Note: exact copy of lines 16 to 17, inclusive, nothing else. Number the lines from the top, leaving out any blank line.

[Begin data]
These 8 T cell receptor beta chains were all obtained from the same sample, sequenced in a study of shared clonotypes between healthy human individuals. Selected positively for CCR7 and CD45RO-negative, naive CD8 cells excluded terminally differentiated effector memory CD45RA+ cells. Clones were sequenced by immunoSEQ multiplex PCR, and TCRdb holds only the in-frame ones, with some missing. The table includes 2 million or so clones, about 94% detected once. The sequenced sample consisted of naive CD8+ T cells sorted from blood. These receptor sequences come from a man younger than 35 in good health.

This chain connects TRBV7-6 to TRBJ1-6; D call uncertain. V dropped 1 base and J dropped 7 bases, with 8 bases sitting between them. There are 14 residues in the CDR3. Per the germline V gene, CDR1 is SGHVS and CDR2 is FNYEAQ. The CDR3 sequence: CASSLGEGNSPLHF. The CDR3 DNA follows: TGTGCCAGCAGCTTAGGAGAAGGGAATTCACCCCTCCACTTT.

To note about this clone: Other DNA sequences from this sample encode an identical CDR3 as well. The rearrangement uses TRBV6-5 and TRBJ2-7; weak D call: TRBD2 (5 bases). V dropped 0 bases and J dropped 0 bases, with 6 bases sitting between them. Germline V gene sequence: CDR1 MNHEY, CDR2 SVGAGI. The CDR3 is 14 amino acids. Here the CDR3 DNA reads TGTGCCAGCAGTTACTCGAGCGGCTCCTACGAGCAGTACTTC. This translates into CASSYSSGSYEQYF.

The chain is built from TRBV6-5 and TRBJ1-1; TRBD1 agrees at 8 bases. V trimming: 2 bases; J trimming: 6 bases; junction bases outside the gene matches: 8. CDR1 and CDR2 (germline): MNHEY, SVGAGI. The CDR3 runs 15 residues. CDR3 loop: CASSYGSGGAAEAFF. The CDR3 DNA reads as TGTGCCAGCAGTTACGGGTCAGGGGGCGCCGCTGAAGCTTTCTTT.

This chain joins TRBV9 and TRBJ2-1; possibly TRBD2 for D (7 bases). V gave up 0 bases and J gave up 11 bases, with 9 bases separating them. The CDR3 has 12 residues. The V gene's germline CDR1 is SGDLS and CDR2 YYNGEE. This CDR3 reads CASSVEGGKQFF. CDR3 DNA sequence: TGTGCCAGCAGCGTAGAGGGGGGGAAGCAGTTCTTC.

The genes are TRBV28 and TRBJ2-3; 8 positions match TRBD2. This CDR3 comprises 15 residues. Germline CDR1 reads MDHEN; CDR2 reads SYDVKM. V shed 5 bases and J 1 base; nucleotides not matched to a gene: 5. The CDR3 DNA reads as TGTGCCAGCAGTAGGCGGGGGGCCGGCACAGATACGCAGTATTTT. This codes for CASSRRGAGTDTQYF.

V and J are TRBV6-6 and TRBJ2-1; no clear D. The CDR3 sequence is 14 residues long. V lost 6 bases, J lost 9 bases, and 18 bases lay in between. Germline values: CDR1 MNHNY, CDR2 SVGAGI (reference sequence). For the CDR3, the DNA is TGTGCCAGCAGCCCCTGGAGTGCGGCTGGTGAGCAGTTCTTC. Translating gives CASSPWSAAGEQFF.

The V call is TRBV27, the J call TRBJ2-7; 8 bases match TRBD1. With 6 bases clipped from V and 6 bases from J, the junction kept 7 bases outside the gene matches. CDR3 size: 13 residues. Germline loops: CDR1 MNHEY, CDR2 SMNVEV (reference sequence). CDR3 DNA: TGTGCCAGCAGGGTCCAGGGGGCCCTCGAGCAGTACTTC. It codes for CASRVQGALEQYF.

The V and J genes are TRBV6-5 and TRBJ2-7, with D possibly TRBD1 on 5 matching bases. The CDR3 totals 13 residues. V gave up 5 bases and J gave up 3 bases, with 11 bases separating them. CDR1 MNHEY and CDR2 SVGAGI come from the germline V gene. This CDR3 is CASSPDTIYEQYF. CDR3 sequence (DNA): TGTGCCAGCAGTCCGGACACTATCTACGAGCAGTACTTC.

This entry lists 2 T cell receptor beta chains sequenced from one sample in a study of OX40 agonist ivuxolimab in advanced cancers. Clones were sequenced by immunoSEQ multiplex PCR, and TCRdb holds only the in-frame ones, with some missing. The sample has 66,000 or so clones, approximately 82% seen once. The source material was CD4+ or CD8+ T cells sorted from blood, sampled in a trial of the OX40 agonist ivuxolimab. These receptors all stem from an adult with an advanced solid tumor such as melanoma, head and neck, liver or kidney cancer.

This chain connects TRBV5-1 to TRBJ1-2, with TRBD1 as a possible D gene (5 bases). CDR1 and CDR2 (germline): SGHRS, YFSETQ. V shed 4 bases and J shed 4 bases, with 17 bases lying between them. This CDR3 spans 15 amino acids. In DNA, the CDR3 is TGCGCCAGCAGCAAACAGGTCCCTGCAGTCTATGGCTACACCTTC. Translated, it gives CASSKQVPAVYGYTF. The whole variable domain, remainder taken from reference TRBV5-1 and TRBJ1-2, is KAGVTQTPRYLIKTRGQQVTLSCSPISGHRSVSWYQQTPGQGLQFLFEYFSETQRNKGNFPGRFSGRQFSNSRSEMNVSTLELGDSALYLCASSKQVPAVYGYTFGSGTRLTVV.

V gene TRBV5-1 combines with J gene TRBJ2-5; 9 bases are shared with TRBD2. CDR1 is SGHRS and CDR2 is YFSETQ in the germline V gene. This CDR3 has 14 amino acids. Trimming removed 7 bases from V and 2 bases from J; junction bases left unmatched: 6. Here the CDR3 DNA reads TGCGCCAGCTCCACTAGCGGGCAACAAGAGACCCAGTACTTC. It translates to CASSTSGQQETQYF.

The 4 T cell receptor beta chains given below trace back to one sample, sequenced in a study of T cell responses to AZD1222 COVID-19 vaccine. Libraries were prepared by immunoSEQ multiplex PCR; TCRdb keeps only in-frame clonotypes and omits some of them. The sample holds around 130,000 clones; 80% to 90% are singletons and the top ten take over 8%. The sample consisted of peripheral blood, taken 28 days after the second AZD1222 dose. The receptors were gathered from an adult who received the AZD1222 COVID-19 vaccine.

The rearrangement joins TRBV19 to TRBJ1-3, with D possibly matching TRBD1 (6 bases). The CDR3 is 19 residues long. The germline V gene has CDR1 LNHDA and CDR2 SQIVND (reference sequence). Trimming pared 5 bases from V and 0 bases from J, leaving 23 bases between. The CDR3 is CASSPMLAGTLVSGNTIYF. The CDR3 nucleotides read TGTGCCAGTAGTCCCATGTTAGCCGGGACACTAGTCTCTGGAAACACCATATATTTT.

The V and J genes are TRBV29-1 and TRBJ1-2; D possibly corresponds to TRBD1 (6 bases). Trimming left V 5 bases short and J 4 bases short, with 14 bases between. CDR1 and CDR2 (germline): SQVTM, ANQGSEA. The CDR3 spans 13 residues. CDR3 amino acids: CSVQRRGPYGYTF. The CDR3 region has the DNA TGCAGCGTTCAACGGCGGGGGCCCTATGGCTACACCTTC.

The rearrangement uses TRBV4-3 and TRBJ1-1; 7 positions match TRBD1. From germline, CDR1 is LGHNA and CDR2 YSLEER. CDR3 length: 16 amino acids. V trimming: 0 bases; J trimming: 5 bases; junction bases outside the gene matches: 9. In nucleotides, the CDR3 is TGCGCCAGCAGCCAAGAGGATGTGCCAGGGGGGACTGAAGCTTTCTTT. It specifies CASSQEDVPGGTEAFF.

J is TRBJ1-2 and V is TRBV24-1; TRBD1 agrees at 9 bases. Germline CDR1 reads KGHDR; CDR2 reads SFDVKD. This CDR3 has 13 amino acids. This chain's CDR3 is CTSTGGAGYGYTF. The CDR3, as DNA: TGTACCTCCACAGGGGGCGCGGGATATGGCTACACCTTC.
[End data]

The rearrangement uses TRBV4-3 and TRBJ1-1; 7 positions match TRBD1. From germline, CDR1 is LGHNA and CDR2 YSLEER. CDR3 length: 16 amino acids. V trimming: 0 bases; J trimming: 5 bases; junction bases outside the gene matches: 9. In nucleotides, the CDR3 is TGCGCCAGCAGCCAAGAGGATGTGCCAGGGGGGACTGAAGCTTTCTTT. It specifies CASSQEDVPGGTEAFF.

J is TRBJ1-2 and V is TRBV24-1; TRBD1 agrees at 9 bases. Germline CDR1 reads KGHDR; CDR2 reads SFDVKD. This CDR3 has 13 amino acids. This chain's CDR3 is CTSTGGAGYGYTF. The CDR3, as DNA: TGTACCTCCACAGGGGGCGCGGGATATGGCTACACCTTC.